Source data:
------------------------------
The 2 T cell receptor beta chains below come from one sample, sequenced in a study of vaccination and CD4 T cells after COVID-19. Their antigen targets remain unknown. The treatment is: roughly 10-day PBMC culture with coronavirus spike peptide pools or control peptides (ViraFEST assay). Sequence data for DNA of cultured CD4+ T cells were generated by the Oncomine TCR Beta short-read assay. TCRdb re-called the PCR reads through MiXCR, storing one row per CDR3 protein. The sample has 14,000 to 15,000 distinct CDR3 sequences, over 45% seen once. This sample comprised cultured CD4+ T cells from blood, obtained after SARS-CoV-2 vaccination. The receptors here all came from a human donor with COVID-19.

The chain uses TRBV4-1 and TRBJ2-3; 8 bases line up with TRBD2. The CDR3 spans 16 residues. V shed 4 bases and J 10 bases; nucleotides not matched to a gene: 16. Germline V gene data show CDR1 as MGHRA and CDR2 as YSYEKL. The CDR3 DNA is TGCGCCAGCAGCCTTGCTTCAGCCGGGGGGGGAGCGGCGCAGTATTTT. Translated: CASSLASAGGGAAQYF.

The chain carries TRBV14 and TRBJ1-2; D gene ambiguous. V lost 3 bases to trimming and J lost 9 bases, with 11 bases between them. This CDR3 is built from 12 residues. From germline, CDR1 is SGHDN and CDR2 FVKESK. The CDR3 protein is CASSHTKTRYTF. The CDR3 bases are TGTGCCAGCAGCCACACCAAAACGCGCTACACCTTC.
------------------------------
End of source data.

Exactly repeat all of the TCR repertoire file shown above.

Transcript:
The 2 T cell receptor beta chains below come from one sample, sequenced in a study of vaccination and CD4 T cells after COVID-19. Their antigen targets remain unknown. The treatment is: roughly 10-day PBMC culture with coronavirus spike peptide pools or control peptides (ViraFEST assay). Sequence data for DNA of cultured CD4+ T cells were generated by the Oncomine TCR Beta short-read assay. TCRdb re-called the PCR reads through MiXCR, storing one row per CDR3 protein. The sample has 14,000 to 15,000 distinct CDR3 sequences, over 45% seen once. This sample comprised cultured CD4+ T cells from blood, obtained after SARS-CoV-2 vaccination. The receptors here all came from a human donor with COVID-19.

The chain uses TRBV4-1 and TRBJ2-3; 8 bases line up with TRBD2. The CDR3 spans 16 residues. V shed 4 bases and J 10 bases; nucleotides not matched to a gene: 16. Germline V gene data show CDR1 as MGHRA and CDR2 as YSYEKL. The CDR3 DNA is TGCGCCAGCAGCCTTGCTTCAGCCGGGGGGGGAGCGGCGCAGTATTTT. Translated: CASSLASAGGGAAQYF.

The chain carries TRBV14 and TRBJ1-2; D gene ambiguous. V lost 3 bases to trimming and J lost 9 bases, with 11 bases between them. This CDR3 is built from 12 residues. From germline, CDR1 is SGHDN and CDR2 FVKESK. The CDR3 protein is CASSHTKTRYTF. The CDR3 bases are TGTGCCAGCAGCCACACCAAAACGCGCTACACCTTC.